We fetishized the trauma, so in a way even though we loved one another—and I know we did—there was no way for us to be together and not do harm. The pain became a part of the pleasure, and like nipple clamps or the Catholic liturgies, that can become quite addictive. A part of the writing process of this book was trying to understand that, and then to shine a light on it so I could see it better, and then to try to put it on the page as truthfully as I could.

And I’m sure writing the book hurt him, too. I don’t want the book to hurt him. But, as I was trying to heal from the trauma he did to me, I knew I would have to reclaim the ability to tell my own story, to lay bare my own body and what I’d done to it. I’m still not quite sure what it means that what I had to do to heal hurt him—I imagine—so badly. I’m still not quite sure what it means that, even now, I don’t want to hurt him.

Rumpus: This book is incredibly spare and short. This is perhaps its trademark when it comes to craft—on the sentence level, in size—it’s literally told in glimpses of this relationship. Its ideas are hefty, its honesty, perhaps, at times, overwhelming. Can you tell me how it took its shape? Was this contrast intentional?

Osmundson: Yes, absolutely. This book is unlike a lot of my other writing, where sentences themselves can sort of expand and expand to allow complexity or contrasting ideas within the same frame. I couldn’t do that here. When I started writing, I realized that I could only write around the things, the fucked up shit, the emotional abuse, if we can call it that.

I couldn’t face it head on, but I had to write sentences that did. I had to let the book build itself the way relationships do: moment by moment. I had to show it, piece by piece, in small scenes, and short bursts. If I didn’t let them sit simply on the page, if I tried to write in more complicated sentences and paragraphs, the entire thing fell apart into a sort of abstract nothingness. I wanted to say what I wanted to say, and so for once I had to restrain my impulse for excess.

I had to let the silences sit. Some of the chapters are a few words long, and then white space sits on the page. That white space says as much about the relationship as any words could. And when I read the work aloud, the short sections clip and accelerate the whole. It took a lot of play, of trial, of editing, of cutting, of moving away from everything I always do to control my own work, to feel comfortable in it.

I feel deeply naked in this book, but that’s the only way it could have worked. I couldn’t hide. I had to expose my own self and how I had participated in everything, in a way consented to everything. There were originally pictures in the book, including naked pictures of myself. I felt the need to show it all, under my own control. The craft became about exposing, going after the one thing I needed to say, and then, like in the relationship, and then walking away.

Rumpus: This book is already in its fourth printing. Can you tell us anything about your next writing project?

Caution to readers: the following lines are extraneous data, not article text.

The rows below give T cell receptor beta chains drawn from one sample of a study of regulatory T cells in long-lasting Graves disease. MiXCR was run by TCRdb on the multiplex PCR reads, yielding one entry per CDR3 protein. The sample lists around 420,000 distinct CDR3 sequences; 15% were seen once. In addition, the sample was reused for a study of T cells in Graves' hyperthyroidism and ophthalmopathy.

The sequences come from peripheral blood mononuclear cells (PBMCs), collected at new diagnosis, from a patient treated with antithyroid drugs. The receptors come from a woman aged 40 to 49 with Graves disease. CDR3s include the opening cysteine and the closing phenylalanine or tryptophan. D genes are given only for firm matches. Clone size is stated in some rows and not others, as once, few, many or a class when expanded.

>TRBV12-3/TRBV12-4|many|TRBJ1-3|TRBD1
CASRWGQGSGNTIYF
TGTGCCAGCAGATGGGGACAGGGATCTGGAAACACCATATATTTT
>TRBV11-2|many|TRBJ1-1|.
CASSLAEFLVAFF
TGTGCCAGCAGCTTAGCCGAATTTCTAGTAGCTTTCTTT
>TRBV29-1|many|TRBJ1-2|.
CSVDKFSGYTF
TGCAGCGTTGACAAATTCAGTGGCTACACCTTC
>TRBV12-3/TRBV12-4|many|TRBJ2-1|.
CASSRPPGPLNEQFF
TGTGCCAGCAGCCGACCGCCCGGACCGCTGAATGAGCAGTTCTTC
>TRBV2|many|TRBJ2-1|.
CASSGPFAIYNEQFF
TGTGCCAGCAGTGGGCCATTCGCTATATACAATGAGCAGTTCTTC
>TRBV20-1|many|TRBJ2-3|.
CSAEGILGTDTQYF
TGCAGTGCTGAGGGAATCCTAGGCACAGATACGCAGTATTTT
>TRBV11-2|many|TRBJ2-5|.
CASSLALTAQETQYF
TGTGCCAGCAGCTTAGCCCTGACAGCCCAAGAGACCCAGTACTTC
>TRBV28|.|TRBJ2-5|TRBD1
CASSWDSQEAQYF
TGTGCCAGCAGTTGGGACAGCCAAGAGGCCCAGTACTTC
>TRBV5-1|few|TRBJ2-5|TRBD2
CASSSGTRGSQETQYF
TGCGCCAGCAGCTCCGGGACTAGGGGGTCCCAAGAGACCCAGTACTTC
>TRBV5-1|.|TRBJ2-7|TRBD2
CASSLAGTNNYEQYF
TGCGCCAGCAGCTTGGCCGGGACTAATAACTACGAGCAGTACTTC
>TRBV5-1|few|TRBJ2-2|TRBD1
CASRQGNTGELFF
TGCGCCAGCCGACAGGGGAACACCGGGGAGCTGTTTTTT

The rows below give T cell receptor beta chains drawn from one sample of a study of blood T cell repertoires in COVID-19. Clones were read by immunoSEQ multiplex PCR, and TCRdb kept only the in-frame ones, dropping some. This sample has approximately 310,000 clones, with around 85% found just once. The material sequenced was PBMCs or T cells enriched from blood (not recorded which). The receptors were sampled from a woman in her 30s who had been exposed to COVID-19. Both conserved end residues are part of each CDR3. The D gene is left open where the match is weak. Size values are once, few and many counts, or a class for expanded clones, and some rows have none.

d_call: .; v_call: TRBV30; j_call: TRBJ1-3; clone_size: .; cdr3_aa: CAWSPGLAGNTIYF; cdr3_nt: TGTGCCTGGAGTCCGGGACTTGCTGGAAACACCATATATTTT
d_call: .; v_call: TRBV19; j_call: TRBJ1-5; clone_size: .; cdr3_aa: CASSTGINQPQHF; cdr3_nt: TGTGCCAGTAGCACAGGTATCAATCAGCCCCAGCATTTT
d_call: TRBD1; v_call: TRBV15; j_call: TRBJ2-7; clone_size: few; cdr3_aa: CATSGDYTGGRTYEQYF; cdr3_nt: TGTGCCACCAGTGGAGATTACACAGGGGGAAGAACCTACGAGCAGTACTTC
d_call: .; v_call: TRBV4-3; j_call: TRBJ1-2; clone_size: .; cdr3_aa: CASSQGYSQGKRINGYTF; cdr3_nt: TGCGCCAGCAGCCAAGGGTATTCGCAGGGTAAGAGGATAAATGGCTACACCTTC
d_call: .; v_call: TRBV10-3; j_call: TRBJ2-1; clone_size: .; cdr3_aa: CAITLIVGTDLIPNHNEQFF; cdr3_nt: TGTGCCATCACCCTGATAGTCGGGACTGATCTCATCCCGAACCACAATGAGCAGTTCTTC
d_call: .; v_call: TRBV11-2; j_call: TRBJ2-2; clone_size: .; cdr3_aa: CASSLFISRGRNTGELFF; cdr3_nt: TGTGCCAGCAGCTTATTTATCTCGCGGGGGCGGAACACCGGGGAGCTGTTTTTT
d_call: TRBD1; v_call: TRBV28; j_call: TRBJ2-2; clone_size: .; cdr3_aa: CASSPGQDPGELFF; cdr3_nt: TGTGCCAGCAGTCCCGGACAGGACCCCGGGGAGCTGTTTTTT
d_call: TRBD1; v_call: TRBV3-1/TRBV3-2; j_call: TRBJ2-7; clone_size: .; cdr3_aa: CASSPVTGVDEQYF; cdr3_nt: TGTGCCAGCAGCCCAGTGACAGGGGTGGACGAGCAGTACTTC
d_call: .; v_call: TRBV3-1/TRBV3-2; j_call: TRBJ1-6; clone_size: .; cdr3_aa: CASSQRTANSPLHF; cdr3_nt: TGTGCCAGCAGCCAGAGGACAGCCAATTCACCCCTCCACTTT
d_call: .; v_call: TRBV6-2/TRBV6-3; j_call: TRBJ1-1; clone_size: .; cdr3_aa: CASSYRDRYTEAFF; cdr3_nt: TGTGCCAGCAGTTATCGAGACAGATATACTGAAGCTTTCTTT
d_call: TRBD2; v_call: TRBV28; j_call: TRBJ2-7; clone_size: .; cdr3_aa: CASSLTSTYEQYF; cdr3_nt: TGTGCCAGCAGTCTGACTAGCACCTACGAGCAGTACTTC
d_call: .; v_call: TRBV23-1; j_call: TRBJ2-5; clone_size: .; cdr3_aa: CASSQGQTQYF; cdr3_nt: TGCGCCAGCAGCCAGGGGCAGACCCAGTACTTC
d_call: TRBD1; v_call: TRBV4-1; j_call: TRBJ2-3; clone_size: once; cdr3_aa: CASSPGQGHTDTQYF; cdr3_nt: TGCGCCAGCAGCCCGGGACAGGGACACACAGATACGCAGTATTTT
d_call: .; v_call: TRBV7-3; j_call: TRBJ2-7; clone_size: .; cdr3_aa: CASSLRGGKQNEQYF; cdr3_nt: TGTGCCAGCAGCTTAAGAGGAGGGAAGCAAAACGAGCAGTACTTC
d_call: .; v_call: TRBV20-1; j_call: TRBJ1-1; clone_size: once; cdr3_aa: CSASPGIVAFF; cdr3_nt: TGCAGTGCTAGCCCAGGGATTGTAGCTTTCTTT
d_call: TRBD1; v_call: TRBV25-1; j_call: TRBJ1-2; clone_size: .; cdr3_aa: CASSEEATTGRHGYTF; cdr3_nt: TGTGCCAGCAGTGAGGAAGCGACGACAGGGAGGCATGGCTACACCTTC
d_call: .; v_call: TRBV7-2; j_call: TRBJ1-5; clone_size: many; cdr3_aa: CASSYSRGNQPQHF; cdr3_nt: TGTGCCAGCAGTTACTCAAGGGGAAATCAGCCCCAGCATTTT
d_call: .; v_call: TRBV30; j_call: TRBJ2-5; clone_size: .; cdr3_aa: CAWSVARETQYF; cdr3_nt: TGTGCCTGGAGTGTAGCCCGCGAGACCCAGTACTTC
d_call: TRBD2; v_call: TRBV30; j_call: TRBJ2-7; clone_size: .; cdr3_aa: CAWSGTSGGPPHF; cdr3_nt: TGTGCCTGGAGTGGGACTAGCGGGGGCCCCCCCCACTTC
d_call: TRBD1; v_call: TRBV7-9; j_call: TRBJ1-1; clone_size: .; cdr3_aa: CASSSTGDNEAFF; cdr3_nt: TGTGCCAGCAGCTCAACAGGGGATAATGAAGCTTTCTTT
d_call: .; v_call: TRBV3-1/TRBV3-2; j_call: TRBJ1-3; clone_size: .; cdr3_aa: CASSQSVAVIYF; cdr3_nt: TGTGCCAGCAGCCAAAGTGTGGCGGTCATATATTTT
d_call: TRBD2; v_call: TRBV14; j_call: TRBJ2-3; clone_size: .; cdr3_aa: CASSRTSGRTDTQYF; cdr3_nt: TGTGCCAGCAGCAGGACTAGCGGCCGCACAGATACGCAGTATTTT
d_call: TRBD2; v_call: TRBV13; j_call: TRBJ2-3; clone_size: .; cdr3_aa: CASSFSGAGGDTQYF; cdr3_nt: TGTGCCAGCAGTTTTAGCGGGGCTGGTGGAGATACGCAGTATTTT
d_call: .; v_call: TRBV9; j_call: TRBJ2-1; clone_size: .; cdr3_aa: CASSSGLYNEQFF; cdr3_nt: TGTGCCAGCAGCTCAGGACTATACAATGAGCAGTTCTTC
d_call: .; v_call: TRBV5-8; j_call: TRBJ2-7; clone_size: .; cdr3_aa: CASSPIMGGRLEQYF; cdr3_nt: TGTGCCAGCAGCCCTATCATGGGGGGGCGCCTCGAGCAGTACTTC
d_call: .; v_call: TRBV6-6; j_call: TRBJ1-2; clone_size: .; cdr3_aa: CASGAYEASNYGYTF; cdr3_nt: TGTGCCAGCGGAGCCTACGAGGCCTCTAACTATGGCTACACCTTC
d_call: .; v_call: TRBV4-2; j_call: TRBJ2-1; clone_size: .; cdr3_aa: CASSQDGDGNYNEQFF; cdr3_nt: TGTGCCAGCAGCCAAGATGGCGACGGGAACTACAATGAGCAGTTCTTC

Osmundson: This book has been a trip, and people have responded to it in ways I could never understand. It’s such a queer book to me, and so much about like dicks, poppers, and butt stuff, but like so so so many straight women have asked, after a reading or after reading it, if I had been a fly on the wall of their shitty relationship. I guess men being trash is a universal truth for all of us who date/fuck them. Fuckbois transcend sexuality.

Inside/Out, as you mentioned, is short and standalone. It was conceived as a single essay. I’ve been working on a full-length narrative nonfiction book for six years now. It’s in round 8492728394 of edits, and I’m working on it with my literary agent who’s amazing and trying to thread it through the place between essays and memoir that will find it a publisher. It’s hard work for both of us, and I’m ready for it to find a loving home.

As you know, I’m a scientist, and that book does a lot more of the lyric science writing that I so love. It puts my life and sex and family on the same page as the molecules that build our bodies, our pleasures. I’ve wanted a family since I was like five, and as I grow older it seems more and more impossible because families rely on other people. Having kids takes money. Money and other people have been the great struggles of my life. The book is an attempt to understand where I come from and why, as a queer body, I need these things so badly, and how I can try not to succumb to the fact that all bodies, even and especially our own bodies, will eventually let us down with their/our fallibility. Being an adult is trash, living in a body is trash, but what a precious awful thing, and the small things that make this trash life feel okay become the things we spend a life chasing. I spent my life chasing the feeling of holding him or him or her or him, depending on the year, for twenty minutes in the morning, her or him or him, and when they left, it was a homecoming, a reckoning, a death, something I will spend my lifetime trying to understand.


Dennis Norris II is a 2017 MacDowell Colony Fellow, a 2016 Tin House Scholar, and a 2015 Kimbilio Fiction Fellow. They are the author of Awst Collection—Dennis Norris II published by Awst Press, and their story "Where Every Boy Is Known and Loved" was recently named as Finalist for the 2018 Best Small Fictions anthology, forthcoming from Braddock Avenue Books. Their story "Last Rites" is included in the forthcoming anthology Everyday People: The Color of Life, to be published in August 2018 by the Atria Books imprint of Simon and Schuster. They hold degrees from Sarah Lawrence College and Haverford College and currently serve as Fiction Editor at Apogee Journal, Assistant Fiction Editor at The Rumpus, and co-host of the popular podcast Food 4 Thot. They live in Harlem and are working on a novel. More from this author →